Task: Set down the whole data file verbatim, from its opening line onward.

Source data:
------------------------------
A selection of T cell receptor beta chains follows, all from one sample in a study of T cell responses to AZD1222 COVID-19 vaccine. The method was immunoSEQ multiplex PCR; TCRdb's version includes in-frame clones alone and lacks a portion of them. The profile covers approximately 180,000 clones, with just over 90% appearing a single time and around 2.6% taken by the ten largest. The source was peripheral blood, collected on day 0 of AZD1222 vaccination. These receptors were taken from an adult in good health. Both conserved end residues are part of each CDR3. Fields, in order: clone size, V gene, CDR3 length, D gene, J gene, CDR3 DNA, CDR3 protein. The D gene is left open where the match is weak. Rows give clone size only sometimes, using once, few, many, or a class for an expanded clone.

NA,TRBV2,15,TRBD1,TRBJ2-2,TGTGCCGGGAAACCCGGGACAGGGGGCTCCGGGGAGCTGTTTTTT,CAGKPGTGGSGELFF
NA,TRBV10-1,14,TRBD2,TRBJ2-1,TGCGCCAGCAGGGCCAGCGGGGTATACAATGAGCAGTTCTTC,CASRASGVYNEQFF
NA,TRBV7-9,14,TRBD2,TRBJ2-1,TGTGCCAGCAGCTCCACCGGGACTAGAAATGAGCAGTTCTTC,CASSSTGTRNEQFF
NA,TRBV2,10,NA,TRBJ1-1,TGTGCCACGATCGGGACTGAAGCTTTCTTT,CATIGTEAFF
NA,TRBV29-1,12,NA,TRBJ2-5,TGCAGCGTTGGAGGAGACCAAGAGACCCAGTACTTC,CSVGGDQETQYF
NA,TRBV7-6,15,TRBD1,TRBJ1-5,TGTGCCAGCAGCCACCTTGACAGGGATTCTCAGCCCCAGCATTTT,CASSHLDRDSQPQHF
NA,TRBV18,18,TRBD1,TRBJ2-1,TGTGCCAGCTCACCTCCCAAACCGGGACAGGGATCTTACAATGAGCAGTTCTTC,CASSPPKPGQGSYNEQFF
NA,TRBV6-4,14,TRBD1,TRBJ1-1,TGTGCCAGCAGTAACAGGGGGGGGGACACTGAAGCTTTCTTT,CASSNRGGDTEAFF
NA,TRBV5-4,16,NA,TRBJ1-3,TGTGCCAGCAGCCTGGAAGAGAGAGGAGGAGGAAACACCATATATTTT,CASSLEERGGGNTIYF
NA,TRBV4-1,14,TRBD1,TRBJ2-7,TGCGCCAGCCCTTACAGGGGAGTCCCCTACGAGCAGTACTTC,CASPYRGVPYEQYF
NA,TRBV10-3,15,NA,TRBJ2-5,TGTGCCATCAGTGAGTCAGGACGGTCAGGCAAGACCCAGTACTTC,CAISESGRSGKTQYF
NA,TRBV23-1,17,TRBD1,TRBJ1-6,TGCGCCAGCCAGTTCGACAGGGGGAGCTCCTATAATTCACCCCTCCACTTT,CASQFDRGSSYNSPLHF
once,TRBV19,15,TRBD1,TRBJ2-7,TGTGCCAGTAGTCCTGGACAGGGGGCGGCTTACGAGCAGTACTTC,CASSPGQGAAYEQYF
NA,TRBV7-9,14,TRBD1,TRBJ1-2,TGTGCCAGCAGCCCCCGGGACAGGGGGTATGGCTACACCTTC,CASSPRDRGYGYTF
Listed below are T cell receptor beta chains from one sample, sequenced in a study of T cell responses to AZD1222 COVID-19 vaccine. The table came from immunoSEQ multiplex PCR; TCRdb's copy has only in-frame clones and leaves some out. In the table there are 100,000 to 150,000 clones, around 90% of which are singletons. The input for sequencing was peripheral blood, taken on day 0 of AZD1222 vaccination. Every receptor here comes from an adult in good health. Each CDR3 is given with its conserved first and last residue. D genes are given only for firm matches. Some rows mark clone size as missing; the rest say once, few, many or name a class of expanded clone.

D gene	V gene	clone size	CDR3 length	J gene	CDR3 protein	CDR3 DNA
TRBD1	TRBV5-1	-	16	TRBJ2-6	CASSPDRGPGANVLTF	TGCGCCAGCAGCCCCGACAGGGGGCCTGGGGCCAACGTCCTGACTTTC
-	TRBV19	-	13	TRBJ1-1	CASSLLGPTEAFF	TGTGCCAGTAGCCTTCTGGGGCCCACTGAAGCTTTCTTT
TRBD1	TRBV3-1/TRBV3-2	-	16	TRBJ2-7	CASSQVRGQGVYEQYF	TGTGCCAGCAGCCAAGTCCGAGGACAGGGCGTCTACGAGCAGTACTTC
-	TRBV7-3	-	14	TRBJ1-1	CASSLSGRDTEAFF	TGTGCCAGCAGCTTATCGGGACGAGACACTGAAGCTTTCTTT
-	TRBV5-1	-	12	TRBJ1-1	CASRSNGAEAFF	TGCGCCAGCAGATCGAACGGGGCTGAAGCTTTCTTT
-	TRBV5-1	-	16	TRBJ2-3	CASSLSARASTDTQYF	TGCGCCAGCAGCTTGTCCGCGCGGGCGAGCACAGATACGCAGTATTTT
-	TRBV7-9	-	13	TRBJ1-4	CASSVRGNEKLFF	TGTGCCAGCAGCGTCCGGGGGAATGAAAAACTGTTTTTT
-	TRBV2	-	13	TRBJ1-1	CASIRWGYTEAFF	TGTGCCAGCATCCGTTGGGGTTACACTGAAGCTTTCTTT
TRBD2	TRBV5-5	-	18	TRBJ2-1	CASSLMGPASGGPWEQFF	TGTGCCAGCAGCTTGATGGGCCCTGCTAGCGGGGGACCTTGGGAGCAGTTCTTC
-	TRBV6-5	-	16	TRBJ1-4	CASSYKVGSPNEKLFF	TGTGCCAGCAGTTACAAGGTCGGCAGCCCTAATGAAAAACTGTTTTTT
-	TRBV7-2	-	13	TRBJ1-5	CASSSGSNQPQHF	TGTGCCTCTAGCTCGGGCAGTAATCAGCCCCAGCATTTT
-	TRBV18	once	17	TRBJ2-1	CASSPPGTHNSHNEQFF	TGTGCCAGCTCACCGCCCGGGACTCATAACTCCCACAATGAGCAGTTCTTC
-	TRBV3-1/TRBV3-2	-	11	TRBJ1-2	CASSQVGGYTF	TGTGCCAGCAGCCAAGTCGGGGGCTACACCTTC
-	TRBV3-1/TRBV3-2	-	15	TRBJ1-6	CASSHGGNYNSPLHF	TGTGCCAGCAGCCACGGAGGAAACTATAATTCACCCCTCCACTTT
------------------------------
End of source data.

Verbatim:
A selection of T cell receptor beta chains follows, all from one sample in a study of T cell responses to AZD1222 COVID-19 vaccine. The method was immunoSEQ multiplex PCR; TCRdb's version includes in-frame clones alone and lacks a portion of them. The profile covers approximately 180,000 clones, with just over 90% appearing a single time and around 2.6% taken by the ten largest. The source was peripheral blood, collected on day 0 of AZD1222 vaccination. These receptors were taken from an adult in good health. Both conserved end residues are part of each CDR3. Fields, in order: clone size, V gene, CDR3 length, D gene, J gene, CDR3 DNA, CDR3 protein. The D gene is left open where the match is weak. Rows give clone size only sometimes, using once, few, many, or a class for an expanded clone.

NA,TRBV2,15,TRBD1,TRBJ2-2,TGTGCCGGGAAACCCGGGACAGGGGGCTCCGGGGAGCTGTTTTTT,CAGKPGTGGSGELFF
NA,TRBV10-1,14,TRBD2,TRBJ2-1,TGCGCCAGCAGGGCCAGCGGGGTATACAATGAGCAGTTCTTC,CASRASGVYNEQFF
NA,TRBV7-9,14,TRBD2,TRBJ2-1,TGTGCCAGCAGCTCCACCGGGACTAGAAATGAGCAGTTCTTC,CASSSTGTRNEQFF
NA,TRBV2,10,NA,TRBJ1-1,TGTGCCACGATCGGGACTGAAGCTTTCTTT,CATIGTEAFF
NA,TRBV29-1,12,NA,TRBJ2-5,TGCAGCGTTGGAGGAGACCAAGAGACCCAGTACTTC,CSVGGDQETQYF
NA,TRBV7-6,15,TRBD1,TRBJ1-5,TGTGCCAGCAGCCACCTTGACAGGGATTCTCAGCCCCAGCATTTT,CASSHLDRDSQPQHF
NA,TRBV18,18,TRBD1,TRBJ2-1,TGTGCCAGCTCACCTCCCAAACCGGGACAGGGATCTTACAATGAGCAGTTCTTC,CASSPPKPGQGSYNEQFF
NA,TRBV6-4,14,TRBD1,TRBJ1-1,TGTGCCAGCAGTAACAGGGGGGGGGACACTGAAGCTTTCTTT,CASSNRGGDTEAFF
NA,TRBV5-4,16,NA,TRBJ1-3,TGTGCCAGCAGCCTGGAAGAGAGAGGAGGAGGAAACACCATATATTTT,CASSLEERGGGNTIYF
NA,TRBV4-1,14,TRBD1,TRBJ2-7,TGCGCCAGCCCTTACAGGGGAGTCCCCTACGAGCAGTACTTC,CASPYRGVPYEQYF
NA,TRBV10-3,15,NA,TRBJ2-5,TGTGCCATCAGTGAGTCAGGACGGTCAGGCAAGACCCAGTACTTC,CAISESGRSGKTQYF
NA,TRBV23-1,17,TRBD1,TRBJ1-6,TGCGCCAGCCAGTTCGACAGGGGGAGCTCCTATAATTCACCCCTCCACTTT,CASQFDRGSSYNSPLHF
once,TRBV19,15,TRBD1,TRBJ2-7,TGTGCCAGTAGTCCTGGACAGGGGGCGGCTTACGAGCAGTACTTC,CASSPGQGAAYEQYF
NA,TRBV7-9,14,TRBD1,TRBJ1-2,TGTGCCAGCAGCCCCCGGGACAGGGGGTATGGCTACACCTTC,CASSPRDRGYGYTF
Listed below are T cell receptor beta chains from one sample, sequenced in a study of T cell responses to AZD1222 COVID-19 vaccine. The table came from immunoSEQ multiplex PCR; TCRdb's copy has only in-frame clones and leaves some out. In the table there are 100,000 to 150,000 clones, around 90% of which are singletons. The input for sequencing was peripheral blood, taken on day 0 of AZD1222 vaccination. Every receptor here comes from an adult in good health. Each CDR3 is given with its conserved first and last residue. D genes are given only for firm matches. Some rows mark clone size as missing; the rest say once, few, many or name a class of expanded clone.

D gene	V gene	clone size	CDR3 length	J gene	CDR3 protein	CDR3 DNA
TRBD1	TRBV5-1	-	16	TRBJ2-6	CASSPDRGPGANVLTF	TGCGCCAGCAGCCCCGACAGGGGGCCTGGGGCCAACGTCCTGACTTTC
-	TRBV19	-	13	TRBJ1-1	CASSLLGPTEAFF	TGTGCCAGTAGCCTTCTGGGGCCCACTGAAGCTTTCTTT
TRBD1	TRBV3-1/TRBV3-2	-	16	TRBJ2-7	CASSQVRGQGVYEQYF	TGTGCCAGCAGCCAAGTCCGAGGACAGGGCGTCTACGAGCAGTACTTC
-	TRBV7-3	-	14	TRBJ1-1	CASSLSGRDTEAFF	TGTGCCAGCAGCTTATCGGGACGAGACACTGAAGCTTTCTTT
-	TRBV5-1	-	12	TRBJ1-1	CASRSNGAEAFF	TGCGCCAGCAGATCGAACGGGGCTGAAGCTTTCTTT
-	TRBV5-1	-	16	TRBJ2-3	CASSLSARASTDTQYF	TGCGCCAGCAGCTTGTCCGCGCGGGCGAGCACAGATACGCAGTATTTT
-	TRBV7-9	-	13	TRBJ1-4	CASSVRGNEKLFF	TGTGCCAGCAGCGTCCGGGGGAATGAAAAACTGTTTTTT
-	TRBV2	-	13	TRBJ1-1	CASIRWGYTEAFF	TGTGCCAGCATCCGTTGGGGTTACACTGAAGCTTTCTTT
TRBD2	TRBV5-5	-	18	TRBJ2-1	CASSLMGPASGGPWEQFF	TGTGCCAGCAGCTTGATGGGCCCTGCTAGCGGGGGACCTTGGGAGCAGTTCTTC
-	TRBV6-5	-	16	TRBJ1-4	CASSYKVGSPNEKLFF	TGTGCCAGCAGTTACAAGGTCGGCAGCCCTAATGAAAAACTGTTTTTT
-	TRBV7-2	-	13	TRBJ1-5	CASSSGSNQPQHF	TGTGCCTCTAGCTCGGGCAGTAATCAGCCCCAGCATTTT
-	TRBV18	once	17	TRBJ2-1	CASSPPGTHNSHNEQFF	TGTGCCAGCTCACCGCCCGGGACTCATAACTCCCACAATGAGCAGTTCTTC
-	TRBV3-1/TRBV3-2	-	11	TRBJ1-2	CASSQVGGYTF	TGTGCCAGCAGCCAAGTCGGGGGCTACACCTTC
-	TRBV3-1/TRBV3-2	-	15	TRBJ1-6	CASSHGGNYNSPLHF	TGTGCCAGCAGCCACGGAGGAAACTATAATTCACCCCTCCACTTT